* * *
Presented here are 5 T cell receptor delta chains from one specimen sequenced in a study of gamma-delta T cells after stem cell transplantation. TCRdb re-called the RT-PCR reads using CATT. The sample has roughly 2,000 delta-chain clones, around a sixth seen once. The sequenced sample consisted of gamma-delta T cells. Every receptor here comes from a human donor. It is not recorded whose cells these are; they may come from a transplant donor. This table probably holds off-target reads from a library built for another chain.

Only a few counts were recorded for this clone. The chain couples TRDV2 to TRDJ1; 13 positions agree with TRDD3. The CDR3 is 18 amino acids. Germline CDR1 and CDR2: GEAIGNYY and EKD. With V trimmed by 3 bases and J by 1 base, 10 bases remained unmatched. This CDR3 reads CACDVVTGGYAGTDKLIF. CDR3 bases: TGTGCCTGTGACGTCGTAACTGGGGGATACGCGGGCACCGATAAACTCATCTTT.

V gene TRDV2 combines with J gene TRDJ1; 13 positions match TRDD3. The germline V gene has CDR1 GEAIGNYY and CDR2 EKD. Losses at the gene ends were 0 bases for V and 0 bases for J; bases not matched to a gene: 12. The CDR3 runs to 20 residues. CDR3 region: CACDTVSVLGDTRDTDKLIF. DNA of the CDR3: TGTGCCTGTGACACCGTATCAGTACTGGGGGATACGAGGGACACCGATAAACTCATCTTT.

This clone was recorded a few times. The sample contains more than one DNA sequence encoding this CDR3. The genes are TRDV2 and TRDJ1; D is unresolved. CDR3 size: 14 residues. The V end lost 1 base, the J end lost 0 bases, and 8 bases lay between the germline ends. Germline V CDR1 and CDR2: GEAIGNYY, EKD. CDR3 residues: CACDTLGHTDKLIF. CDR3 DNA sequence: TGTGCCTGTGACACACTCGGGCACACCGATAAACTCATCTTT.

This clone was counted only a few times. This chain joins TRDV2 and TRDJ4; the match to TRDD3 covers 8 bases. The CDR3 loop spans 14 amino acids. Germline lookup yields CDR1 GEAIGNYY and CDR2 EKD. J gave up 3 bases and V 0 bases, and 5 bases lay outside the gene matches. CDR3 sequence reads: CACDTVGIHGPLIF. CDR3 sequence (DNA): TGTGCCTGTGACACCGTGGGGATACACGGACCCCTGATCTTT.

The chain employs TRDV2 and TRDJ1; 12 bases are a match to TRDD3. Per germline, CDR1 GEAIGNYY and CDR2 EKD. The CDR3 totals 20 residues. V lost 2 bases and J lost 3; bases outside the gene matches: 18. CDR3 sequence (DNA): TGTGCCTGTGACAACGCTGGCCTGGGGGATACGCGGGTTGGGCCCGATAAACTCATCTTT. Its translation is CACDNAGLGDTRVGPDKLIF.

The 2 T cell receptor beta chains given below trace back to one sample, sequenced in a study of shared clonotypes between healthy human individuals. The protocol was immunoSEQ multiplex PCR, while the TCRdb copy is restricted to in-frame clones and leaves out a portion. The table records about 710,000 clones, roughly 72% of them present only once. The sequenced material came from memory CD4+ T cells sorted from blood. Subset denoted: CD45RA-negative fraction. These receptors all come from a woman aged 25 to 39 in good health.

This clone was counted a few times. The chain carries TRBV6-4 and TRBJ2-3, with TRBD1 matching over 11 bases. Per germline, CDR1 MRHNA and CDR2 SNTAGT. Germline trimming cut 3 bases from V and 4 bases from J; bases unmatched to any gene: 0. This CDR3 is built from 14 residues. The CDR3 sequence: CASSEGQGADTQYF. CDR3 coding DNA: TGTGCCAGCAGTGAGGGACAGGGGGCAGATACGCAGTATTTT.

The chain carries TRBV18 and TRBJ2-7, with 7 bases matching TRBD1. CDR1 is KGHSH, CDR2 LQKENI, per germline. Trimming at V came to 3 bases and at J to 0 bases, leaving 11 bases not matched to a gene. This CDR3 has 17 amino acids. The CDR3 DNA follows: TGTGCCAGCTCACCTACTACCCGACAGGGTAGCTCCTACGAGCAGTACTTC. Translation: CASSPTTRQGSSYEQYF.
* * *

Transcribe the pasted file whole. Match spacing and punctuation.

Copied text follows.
Presented here are 5 T cell receptor delta chains from one specimen sequenced in a study of gamma-delta T cells after stem cell transplantation. TCRdb re-called the RT-PCR reads using CATT. The sample has roughly 2,000 delta-chain clones, around a sixth seen once. The sequenced sample consisted of gamma-delta T cells. Every receptor here comes from a human donor. It is not recorded whose cells these are; they may come from a transplant donor. This table probably holds off-target reads from a library built for another chain.

Only a few counts were recorded for this clone. The chain couples TRDV2 to TRDJ1; 13 positions agree with TRDD3. The CDR3 is 18 amino acids. Germline CDR1 and CDR2: GEAIGNYY and EKD. With V trimmed by 3 bases and J by 1 base, 10 bases remained unmatched. This CDR3 reads CACDVVTGGYAGTDKLIF. CDR3 bases: TGTGCCTGTGACGTCGTAACTGGGGGATACGCGGGCACCGATAAACTCATCTTT.

V gene TRDV2 combines with J gene TRDJ1; 13 positions match TRDD3. The germline V gene has CDR1 GEAIGNYY and CDR2 EKD. Losses at the gene ends were 0 bases for V and 0 bases for J; bases not matched to a gene: 12. The CDR3 runs to 20 residues. CDR3 region: CACDTVSVLGDTRDTDKLIF. DNA of the CDR3: TGTGCCTGTGACACCGTATCAGTACTGGGGGATACGAGGGACACCGATAAACTCATCTTT.

This clone was recorded a few times. The sample contains more than one DNA sequence encoding this CDR3. The genes are TRDV2 and TRDJ1; D is unresolved. CDR3 size: 14 residues. The V end lost 1 base, the J end lost 0 bases, and 8 bases lay between the germline ends. Germline V CDR1 and CDR2: GEAIGNYY, EKD. CDR3 residues: CACDTLGHTDKLIF. CDR3 DNA sequence: TGTGCCTGTGACACACTCGGGCACACCGATAAACTCATCTTT.

This clone was counted only a few times. This chain joins TRDV2 and TRDJ4; the match to TRDD3 covers 8 bases. The CDR3 loop spans 14 amino acids. Germline lookup yields CDR1 GEAIGNYY and CDR2 EKD. J gave up 3 bases and V 0 bases, and 5 bases lay outside the gene matches. CDR3 sequence reads: CACDTVGIHGPLIF. CDR3 sequence (DNA): TGTGCCTGTGACACCGTGGGGATACACGGACCCCTGATCTTT.

The chain employs TRDV2 and TRDJ1; 12 bases are a match to TRDD3. Per germline, CDR1 GEAIGNYY and CDR2 EKD. The CDR3 totals 20 residues. V lost 2 bases and J lost 3; bases outside the gene matches: 18. CDR3 sequence (DNA): TGTGCCTGTGACAACGCTGGCCTGGGGGATACGCGGGTTGGGCCCGATAAACTCATCTTT. Its translation is CACDNAGLGDTRVGPDKLIF.

The 2 T cell receptor beta chains given below trace back to one sample, sequenced in a study of shared clonotypes between healthy human individuals. The protocol was immunoSEQ multiplex PCR, while the TCRdb copy is restricted to in-frame clones and leaves out a portion. The table records about 710,000 clones, roughly 72% of them present only once. The sequenced material came from memory CD4+ T cells sorted from blood. Subset denoted: CD45RA-negative fraction. These receptors all come from a woman aged 25 to 39 in good health.

This clone was counted a few times. The chain carries TRBV6-4 and TRBJ2-3, with TRBD1 matching over 11 bases. Per germline, CDR1 MRHNA and CDR2 SNTAGT. Germline trimming cut 3 bases from V and 4 bases from J; bases unmatched to any gene: 0. This CDR3 is built from 14 residues. The CDR3 sequence: CASSEGQGADTQYF. CDR3 coding DNA: TGTGCCAGCAGTGAGGGACAGGGGGCAGATACGCAGTATTTT.

The chain carries TRBV18 and TRBJ2-7, with 7 bases matching TRBD1. CDR1 is KGHSH, CDR2 LQKENI, per germline. Trimming at V came to 3 bases and at J to 0 bases, leaving 11 bases not matched to a gene. This CDR3 has 17 amino acids. The CDR3 DNA follows: TGTGCCAGCTCACCTACTACCCGACAGGGTAGCTCCTACGAGCAGTACTTC. Translation: CASSPTTRQGSSYEQYF.